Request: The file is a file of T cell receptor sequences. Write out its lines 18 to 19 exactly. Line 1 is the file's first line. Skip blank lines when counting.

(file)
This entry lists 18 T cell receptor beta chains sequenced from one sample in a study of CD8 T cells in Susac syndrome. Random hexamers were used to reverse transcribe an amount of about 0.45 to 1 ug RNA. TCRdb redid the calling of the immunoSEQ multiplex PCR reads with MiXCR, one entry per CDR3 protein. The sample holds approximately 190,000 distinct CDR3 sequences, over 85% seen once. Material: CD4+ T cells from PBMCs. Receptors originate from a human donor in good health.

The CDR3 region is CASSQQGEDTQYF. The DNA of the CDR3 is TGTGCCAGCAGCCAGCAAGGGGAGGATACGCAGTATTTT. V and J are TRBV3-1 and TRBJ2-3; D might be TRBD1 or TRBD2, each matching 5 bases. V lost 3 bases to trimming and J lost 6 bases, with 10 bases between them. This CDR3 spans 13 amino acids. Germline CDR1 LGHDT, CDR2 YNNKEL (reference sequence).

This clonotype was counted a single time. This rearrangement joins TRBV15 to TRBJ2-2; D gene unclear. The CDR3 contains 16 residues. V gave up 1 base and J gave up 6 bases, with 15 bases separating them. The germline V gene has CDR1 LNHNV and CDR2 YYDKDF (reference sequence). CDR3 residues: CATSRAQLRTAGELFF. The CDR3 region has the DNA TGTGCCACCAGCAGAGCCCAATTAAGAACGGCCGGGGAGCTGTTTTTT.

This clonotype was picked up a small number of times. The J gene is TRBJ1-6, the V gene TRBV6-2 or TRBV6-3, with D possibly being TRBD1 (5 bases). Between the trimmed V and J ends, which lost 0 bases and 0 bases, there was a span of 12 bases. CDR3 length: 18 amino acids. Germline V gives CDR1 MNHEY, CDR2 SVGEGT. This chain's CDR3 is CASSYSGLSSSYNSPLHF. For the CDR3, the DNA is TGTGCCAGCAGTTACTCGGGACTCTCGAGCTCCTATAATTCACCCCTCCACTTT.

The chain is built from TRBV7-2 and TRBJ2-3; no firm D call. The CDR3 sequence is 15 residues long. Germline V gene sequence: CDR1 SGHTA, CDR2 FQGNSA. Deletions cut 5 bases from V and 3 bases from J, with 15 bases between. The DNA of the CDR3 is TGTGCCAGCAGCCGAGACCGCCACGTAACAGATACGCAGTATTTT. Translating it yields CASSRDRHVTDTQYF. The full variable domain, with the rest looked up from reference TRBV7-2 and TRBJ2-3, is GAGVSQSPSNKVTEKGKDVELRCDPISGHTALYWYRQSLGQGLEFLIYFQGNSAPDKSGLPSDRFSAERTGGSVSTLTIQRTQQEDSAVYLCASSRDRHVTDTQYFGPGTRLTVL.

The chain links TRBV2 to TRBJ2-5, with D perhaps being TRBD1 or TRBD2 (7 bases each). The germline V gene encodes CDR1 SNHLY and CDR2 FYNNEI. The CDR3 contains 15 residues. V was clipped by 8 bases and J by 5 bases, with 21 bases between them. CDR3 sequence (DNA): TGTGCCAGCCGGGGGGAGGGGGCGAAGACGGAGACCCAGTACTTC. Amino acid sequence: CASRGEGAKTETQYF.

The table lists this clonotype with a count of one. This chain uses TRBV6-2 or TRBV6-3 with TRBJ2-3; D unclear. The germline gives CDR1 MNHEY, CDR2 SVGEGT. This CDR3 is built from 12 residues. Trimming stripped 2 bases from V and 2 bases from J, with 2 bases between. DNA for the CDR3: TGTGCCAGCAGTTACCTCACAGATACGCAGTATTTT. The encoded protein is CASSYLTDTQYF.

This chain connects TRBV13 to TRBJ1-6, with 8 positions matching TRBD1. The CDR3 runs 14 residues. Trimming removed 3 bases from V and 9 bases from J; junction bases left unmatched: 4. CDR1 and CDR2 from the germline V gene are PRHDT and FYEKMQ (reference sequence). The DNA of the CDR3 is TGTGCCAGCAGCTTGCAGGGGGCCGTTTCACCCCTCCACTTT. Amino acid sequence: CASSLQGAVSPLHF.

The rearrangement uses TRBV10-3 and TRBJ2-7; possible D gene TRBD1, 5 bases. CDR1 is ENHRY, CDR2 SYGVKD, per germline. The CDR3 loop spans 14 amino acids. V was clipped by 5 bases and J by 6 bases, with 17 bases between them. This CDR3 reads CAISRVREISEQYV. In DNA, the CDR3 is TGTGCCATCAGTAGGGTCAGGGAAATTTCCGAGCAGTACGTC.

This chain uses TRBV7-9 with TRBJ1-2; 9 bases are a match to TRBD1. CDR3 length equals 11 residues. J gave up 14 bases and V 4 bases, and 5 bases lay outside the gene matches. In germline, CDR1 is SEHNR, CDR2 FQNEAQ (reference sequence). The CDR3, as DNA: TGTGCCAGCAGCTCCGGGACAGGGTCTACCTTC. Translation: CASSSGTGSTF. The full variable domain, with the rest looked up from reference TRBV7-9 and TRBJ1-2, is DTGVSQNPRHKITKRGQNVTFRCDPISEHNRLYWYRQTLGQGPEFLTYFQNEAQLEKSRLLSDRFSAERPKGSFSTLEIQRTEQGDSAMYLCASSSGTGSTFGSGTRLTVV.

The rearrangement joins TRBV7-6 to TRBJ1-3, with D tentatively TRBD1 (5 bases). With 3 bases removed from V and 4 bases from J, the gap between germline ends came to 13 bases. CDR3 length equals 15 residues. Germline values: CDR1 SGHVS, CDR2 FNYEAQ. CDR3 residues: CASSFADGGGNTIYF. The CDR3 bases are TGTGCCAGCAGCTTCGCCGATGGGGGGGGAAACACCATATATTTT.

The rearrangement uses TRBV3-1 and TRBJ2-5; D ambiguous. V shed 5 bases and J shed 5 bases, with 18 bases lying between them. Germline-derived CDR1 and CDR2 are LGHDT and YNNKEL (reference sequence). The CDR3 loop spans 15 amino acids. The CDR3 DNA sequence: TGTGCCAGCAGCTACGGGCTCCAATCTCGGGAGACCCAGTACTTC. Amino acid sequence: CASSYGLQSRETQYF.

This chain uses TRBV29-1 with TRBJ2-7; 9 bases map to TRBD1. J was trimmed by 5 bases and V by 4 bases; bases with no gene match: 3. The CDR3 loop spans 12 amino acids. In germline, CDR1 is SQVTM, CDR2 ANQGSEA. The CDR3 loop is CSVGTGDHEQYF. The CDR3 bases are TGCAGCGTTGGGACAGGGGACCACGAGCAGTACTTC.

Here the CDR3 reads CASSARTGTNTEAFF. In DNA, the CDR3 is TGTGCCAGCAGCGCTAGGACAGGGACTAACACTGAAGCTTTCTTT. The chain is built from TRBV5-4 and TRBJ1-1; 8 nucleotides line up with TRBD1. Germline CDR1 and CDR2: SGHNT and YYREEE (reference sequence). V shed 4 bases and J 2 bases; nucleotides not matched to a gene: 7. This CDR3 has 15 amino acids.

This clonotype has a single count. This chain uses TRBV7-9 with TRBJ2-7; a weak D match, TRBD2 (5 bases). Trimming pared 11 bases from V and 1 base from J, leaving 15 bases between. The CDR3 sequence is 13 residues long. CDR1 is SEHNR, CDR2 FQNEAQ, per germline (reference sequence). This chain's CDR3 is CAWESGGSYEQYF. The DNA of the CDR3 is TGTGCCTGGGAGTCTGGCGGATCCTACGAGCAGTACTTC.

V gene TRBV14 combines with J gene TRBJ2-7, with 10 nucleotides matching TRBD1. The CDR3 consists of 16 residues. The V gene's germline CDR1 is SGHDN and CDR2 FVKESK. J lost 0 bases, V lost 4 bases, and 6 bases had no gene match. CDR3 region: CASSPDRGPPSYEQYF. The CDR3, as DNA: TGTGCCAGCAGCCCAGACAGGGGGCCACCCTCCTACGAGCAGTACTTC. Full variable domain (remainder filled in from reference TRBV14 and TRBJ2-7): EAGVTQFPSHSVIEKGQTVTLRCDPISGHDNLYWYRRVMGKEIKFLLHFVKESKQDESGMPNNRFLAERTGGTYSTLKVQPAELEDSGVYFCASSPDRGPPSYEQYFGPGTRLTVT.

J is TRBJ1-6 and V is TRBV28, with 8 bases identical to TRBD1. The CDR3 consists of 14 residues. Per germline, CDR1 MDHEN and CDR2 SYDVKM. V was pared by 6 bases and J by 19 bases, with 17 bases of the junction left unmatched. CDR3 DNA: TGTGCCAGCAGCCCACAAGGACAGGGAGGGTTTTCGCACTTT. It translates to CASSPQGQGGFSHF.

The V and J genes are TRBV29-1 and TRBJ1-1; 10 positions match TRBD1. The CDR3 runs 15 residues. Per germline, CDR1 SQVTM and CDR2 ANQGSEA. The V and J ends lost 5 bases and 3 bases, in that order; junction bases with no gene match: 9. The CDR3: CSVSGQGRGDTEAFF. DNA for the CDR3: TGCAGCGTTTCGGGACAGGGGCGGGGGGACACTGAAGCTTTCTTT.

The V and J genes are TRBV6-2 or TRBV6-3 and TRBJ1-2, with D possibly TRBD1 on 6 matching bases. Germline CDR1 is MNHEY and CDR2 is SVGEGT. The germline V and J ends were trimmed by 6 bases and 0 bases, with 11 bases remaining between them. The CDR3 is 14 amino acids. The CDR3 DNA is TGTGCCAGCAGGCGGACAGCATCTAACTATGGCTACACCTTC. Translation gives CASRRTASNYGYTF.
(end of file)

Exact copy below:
The V and J genes are TRBV29-1 and TRBJ1-1; 10 positions match TRBD1. The CDR3 runs 15 residues. Per germline, CDR1 SQVTM and CDR2 ANQGSEA. The V and J ends lost 5 bases and 3 bases, in that order; junction bases with no gene match: 9. The CDR3: CSVSGQGRGDTEAFF. DNA for the CDR3: TGCAGCGTTTCGGGACAGGGGCGGGGGGACACTGAAGCTTTCTTT.

The V and J genes are TRBV6-2 or TRBV6-3 and TRBJ1-2, with D possibly TRBD1 on 6 matching bases. Germline CDR1 is MNHEY and CDR2 is SVGEGT. The germline V and J ends were trimmed by 6 bases and 0 bases, with 11 bases remaining between them. The CDR3 is 14 amino acids. The CDR3 DNA is TGTGCCAGCAGGCGGACAGCATCTAACTATGGCTACACCTTC. Translation gives CASRRTASNYGYTF.